In late 2014, singer-songwriter Mike Farris released Shine for All the People. It was his sixth solo album since leaving the Screamin' Cheetah Wheelies in the early 2000s, and his first as a sober man after years of alcohol and drug abuse. And it was a full-tilt, back-to-church gospel album, soaked in the spirit from top to bottom. Farris combined his emotional vocals with some classic spiritual material like "Jonah and the Whale," "The Lord Will Make a Way Somehow," and "This Little Light," throwing in a choir and a horn section to boot.
It was an unexpected turn from a man who used to sing songs like "Rubbermaid Fiancée" with the Cheetah Wheelies, but Farris sang with a joyous zeal and palpable commitment, and Shine for All the People won him a Grammy Award in 2015 for Best Roots Gospel album. And while his new record, called Silver & Stone, might not be a gospel record per se, it sure as hell is full of soul.
On the Silver & Stone's 12 tracks, Farris is spiritual with a small "s," finding his joy in a good woman ("Tennessee Girl"), digging into a classic R&B ballad (a heart-stopping cover of Bill Withers' "Hope She'll Be Happier"), and exalting in the music of a legend ("When Mavis Sings"). Throughout the record, Farris quite simply sings his ass off, sounding in some moments like the great Sam Moore of Sam & Dave reborn. The spirit was in the room for Silver & Stone, even if the songs aren't the literal gospel.
"I do this thing where I'll explore something musically and move on," Farris says. "I explored the gospel world on the last album, where I was doing the old spiritual-type stuff, and then I moved out of it with this record and on to something else. So this is really the first installment of this new mode I'm entering. It's spiritual because that will always be a part of what I do, but it's not straight-up gospel in any regard."
The album sounds like it could've been recorded in the early 1970s by someone like Willie Mitchell; there's a warm, raw pulse to the record that sounds oddly out of time with modern day, hyper-polished electronic pop or grungy indie rock. And that's just the kind of sound Farris wanted, even if he wasn't sure he'd be able to get it in the studio he used.
"We went into the studio at Compass Records, where the Wanted! The Outlaws record with Waylon, Willie, Jessi Colter, and Tompall Glaser was made," Farris says. "But what they do normally in that studio is bluegrass groups. It's an acoustic music type of place. It's a small room, an old studio from back in the day. I was like, 'OK, that all sounds great, but how's this going to sound with what I'm going to do?'"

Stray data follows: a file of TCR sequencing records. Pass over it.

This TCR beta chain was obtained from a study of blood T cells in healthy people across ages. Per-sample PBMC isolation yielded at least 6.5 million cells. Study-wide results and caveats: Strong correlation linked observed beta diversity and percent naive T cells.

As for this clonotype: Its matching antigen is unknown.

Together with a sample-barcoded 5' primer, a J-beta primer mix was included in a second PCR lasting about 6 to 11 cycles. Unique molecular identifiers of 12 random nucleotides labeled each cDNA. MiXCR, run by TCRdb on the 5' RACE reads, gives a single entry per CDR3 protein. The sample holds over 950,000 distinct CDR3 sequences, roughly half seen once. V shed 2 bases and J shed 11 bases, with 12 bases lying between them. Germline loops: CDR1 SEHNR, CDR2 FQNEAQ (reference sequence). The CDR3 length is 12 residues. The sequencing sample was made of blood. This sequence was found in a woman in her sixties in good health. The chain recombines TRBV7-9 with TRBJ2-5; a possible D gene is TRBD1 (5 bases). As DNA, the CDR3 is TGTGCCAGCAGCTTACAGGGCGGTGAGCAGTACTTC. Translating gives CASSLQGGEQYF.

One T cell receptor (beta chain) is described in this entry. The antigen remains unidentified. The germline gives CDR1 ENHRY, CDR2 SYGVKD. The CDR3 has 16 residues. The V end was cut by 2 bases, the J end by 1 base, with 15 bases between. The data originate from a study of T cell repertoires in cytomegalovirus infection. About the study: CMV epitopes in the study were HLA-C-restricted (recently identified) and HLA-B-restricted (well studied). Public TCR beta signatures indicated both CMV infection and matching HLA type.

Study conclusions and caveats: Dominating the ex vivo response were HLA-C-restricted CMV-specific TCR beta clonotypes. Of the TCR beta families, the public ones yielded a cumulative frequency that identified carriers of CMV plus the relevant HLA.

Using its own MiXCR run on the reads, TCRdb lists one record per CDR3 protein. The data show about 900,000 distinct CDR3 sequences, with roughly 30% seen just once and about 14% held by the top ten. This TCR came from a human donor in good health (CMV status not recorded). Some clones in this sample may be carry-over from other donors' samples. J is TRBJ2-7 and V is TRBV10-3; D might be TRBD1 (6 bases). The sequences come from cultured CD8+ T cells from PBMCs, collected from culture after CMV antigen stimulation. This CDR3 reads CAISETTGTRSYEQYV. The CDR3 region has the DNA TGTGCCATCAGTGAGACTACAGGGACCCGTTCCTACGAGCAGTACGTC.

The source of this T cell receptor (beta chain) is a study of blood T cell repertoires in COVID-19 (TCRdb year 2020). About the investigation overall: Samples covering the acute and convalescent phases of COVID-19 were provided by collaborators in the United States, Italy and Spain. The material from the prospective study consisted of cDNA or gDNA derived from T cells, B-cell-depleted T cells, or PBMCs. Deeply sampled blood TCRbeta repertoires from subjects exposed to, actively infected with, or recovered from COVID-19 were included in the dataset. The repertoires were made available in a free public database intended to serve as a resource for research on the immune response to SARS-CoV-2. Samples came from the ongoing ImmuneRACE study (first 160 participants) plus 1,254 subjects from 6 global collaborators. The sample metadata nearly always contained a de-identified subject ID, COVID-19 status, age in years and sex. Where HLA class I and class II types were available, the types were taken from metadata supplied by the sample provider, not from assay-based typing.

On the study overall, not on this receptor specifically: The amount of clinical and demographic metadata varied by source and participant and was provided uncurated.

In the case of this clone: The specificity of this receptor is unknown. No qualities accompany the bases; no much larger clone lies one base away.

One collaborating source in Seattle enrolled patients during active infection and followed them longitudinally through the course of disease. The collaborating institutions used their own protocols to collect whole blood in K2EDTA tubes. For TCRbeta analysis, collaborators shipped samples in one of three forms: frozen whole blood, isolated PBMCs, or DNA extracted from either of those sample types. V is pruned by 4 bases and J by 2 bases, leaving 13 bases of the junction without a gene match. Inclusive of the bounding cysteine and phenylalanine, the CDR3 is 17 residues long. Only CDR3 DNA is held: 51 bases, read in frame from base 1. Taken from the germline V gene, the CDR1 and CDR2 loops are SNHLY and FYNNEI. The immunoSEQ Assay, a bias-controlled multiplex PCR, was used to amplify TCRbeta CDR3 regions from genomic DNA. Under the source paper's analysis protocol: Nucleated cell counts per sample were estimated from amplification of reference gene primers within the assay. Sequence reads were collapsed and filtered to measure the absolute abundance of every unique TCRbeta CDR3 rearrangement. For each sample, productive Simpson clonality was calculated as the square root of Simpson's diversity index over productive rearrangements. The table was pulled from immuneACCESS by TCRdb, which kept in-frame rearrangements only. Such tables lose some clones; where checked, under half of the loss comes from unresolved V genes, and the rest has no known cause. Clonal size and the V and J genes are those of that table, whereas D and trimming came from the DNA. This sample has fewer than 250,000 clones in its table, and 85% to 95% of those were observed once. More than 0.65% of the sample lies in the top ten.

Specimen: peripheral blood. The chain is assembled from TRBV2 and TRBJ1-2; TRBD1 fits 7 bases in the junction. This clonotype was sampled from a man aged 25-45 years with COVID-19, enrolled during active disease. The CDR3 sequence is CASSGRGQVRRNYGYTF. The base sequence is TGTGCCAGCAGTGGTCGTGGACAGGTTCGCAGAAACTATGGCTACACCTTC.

Farris needn't have worried. The homespun atmosphere was perfect, and none of the songs took more than a handful of tries to record. In fact, most of the tracks on the finished album are first takes, done live in the studio.
"As soon as we started recording, we never went through more than five takes," he says. "The room was so good that the songs kind of mixed themselves. We added some magic dust here and there, and then it was done. I think it's the best-sounding record I've ever made."
Of course, it probably also helps that for Silver & Stone, Farris was backed by some serious Nashville pros, including keyboardist Reese Wynans (Stevie Ray Vaughan), drummer Gene Chrisman (Elvis Presley), guitarists Doug Lancio (Patti Griffin, John Hiatt), and Joe Bonamassa (opened for B.B. King at age 12), with producer and Compass Records owner Garry West playing bass.
"Garry and I spent a lot of time going over who exactly we wanted for the record," Farris says, "and lucky for us we got an amazing array of musicians in Nashville. You can come here and make any kind of record you want, and you'll find the best of the best in this town. And a lot of these guys were my friends; it just comes down to what you want and who will fit the vision in your head."
Interestingly enough, that vision in Farris' head wasn't initially a soul album. He had a completely different plan when he began writing the album, which he says is typically how the process works.
"When I started this record, I had the notion that it was going to be a rock record," he says. "I always go into the process having a certain thing in mind and it hardly ever works out that way. The music is going to find its own route; it's going to do its own thing. You've just got to show up. It didn't go anything like I thought it would, and that's fine. It's an amazing reminder to let go and let the process lead me."